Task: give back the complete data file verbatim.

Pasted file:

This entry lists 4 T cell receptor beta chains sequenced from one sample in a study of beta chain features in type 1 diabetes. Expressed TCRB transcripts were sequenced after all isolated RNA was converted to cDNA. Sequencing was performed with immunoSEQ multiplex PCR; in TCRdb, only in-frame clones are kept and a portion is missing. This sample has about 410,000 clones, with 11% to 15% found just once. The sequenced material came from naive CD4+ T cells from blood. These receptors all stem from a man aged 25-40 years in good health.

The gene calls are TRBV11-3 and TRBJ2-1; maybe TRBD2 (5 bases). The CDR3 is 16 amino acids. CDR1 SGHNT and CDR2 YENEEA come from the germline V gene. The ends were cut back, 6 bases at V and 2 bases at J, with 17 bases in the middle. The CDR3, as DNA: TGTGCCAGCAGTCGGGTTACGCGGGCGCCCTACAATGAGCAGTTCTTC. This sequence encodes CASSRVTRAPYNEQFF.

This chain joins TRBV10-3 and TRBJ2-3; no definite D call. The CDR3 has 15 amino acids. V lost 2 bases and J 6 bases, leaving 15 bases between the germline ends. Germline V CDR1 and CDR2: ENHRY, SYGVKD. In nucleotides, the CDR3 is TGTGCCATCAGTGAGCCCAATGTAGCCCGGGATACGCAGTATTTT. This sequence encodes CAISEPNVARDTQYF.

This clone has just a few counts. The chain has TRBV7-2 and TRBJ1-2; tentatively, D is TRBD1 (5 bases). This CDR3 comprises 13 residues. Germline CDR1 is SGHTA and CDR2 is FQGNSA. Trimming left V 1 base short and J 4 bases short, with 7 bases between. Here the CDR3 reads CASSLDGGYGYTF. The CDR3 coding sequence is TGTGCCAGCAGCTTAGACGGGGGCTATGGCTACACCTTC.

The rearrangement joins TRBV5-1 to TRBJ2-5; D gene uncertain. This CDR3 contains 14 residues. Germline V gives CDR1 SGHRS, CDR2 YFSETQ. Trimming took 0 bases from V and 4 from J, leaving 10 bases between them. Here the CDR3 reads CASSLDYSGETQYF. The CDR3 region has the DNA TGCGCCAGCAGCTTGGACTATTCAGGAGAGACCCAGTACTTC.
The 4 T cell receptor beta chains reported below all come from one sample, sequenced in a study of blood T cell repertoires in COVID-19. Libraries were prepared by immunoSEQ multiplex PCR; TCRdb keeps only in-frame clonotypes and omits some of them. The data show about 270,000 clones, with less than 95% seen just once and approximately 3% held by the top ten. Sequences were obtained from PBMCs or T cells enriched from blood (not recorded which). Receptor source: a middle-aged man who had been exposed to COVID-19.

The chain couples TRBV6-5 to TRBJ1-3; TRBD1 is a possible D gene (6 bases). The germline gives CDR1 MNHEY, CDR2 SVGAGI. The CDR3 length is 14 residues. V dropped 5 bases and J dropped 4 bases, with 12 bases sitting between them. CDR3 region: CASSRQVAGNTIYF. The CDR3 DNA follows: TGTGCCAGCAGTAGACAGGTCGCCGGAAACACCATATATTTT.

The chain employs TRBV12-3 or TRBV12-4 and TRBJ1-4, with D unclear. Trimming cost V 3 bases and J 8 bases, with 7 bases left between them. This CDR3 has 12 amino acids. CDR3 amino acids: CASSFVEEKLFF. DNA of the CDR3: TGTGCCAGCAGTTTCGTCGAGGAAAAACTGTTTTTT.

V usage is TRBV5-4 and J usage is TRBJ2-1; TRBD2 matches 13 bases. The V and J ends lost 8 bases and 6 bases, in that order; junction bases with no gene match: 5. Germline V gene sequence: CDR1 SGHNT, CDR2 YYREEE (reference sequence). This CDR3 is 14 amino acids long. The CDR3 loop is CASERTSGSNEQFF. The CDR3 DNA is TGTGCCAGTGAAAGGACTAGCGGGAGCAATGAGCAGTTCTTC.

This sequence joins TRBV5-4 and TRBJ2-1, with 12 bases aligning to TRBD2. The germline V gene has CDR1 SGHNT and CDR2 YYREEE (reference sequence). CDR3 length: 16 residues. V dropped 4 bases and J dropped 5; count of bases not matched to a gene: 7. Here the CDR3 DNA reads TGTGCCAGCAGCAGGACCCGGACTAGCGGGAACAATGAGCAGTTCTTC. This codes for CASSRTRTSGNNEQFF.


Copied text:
This entry lists 4 T cell receptor beta chains sequenced from one sample in a study of beta chain features in type 1 diabetes. Expressed TCRB transcripts were sequenced after all isolated RNA was converted to cDNA. Sequencing was performed with immunoSEQ multiplex PCR; in TCRdb, only in-frame clones are kept and a portion is missing. This sample has about 410,000 clones, with 11% to 15% found just once. The sequenced material came from naive CD4+ T cells from blood. These receptors all stem from a man aged 25-40 years in good health.

The gene calls are TRBV11-3 and TRBJ2-1; maybe TRBD2 (5 bases). The CDR3 is 16 amino acids. CDR1 SGHNT and CDR2 YENEEA come from the germline V gene. The ends were cut back, 6 bases at V and 2 bases at J, with 17 bases in the middle. The CDR3, as DNA: TGTGCCAGCAGTCGGGTTACGCGGGCGCCCTACAATGAGCAGTTCTTC. This sequence encodes CASSRVTRAPYNEQFF.

This chain joins TRBV10-3 and TRBJ2-3; no definite D call. The CDR3 has 15 amino acids. V lost 2 bases and J 6 bases, leaving 15 bases between the germline ends. Germline V CDR1 and CDR2: ENHRY, SYGVKD. In nucleotides, the CDR3 is TGTGCCATCAGTGAGCCCAATGTAGCCCGGGATACGCAGTATTTT. This sequence encodes CAISEPNVARDTQYF.

This clone has just a few counts. The chain has TRBV7-2 and TRBJ1-2; tentatively, D is TRBD1 (5 bases). This CDR3 comprises 13 residues. Germline CDR1 is SGHTA and CDR2 is FQGNSA. Trimming left V 1 base short and J 4 bases short, with 7 bases between. Here the CDR3 reads CASSLDGGYGYTF. The CDR3 coding sequence is TGTGCCAGCAGCTTAGACGGGGGCTATGGCTACACCTTC.

The rearrangement joins TRBV5-1 to TRBJ2-5; D gene uncertain. This CDR3 contains 14 residues. Germline V gives CDR1 SGHRS, CDR2 YFSETQ. Trimming took 0 bases from V and 4 from J, leaving 10 bases between them. Here the CDR3 reads CASSLDYSGETQYF. The CDR3 region has the DNA TGCGCCAGCAGCTTGGACTATTCAGGAGAGACCCAGTACTTC.
The 4 T cell receptor beta chains reported below all come from one sample, sequenced in a study of blood T cell repertoires in COVID-19. Libraries were prepared by immunoSEQ multiplex PCR; TCRdb keeps only in-frame clonotypes and omits some of them. The data show about 270,000 clones, with less than 95% seen just once and approximately 3% held by the top ten. Sequences were obtained from PBMCs or T cells enriched from blood (not recorded which). Receptor source: a middle-aged man who had been exposed to COVID-19.

The chain couples TRBV6-5 to TRBJ1-3; TRBD1 is a possible D gene (6 bases). The germline gives CDR1 MNHEY, CDR2 SVGAGI. The CDR3 length is 14 residues. V dropped 5 bases and J dropped 4 bases, with 12 bases sitting between them. CDR3 region: CASSRQVAGNTIYF. The CDR3 DNA follows: TGTGCCAGCAGTAGACAGGTCGCCGGAAACACCATATATTTT.

The chain employs TRBV12-3 or TRBV12-4 and TRBJ1-4, with D unclear. Trimming cost V 3 bases and J 8 bases, with 7 bases left between them. This CDR3 has 12 amino acids. CDR3 amino acids: CASSFVEEKLFF. DNA of the CDR3: TGTGCCAGCAGTTTCGTCGAGGAAAAACTGTTTTTT.

V usage is TRBV5-4 and J usage is TRBJ2-1; TRBD2 matches 13 bases. The V and J ends lost 8 bases and 6 bases, in that order; junction bases with no gene match: 5. Germline V gene sequence: CDR1 SGHNT, CDR2 YYREEE (reference sequence). This CDR3 is 14 amino acids long. The CDR3 loop is CASERTSGSNEQFF. The CDR3 DNA is TGTGCCAGTGAAAGGACTAGCGGGAGCAATGAGCAGTTCTTC.

This sequence joins TRBV5-4 and TRBJ2-1, with 12 bases aligning to TRBD2. The germline V gene has CDR1 SGHNT and CDR2 YYREEE (reference sequence). CDR3 length: 16 residues. V dropped 4 bases and J dropped 5; count of bases not matched to a gene: 7. Here the CDR3 DNA reads TGTGCCAGCAGCAGGACCCGGACTAGCGGGAACAATGAGCAGTTCTTC. This codes for CASSRTRTSGNNEQFF.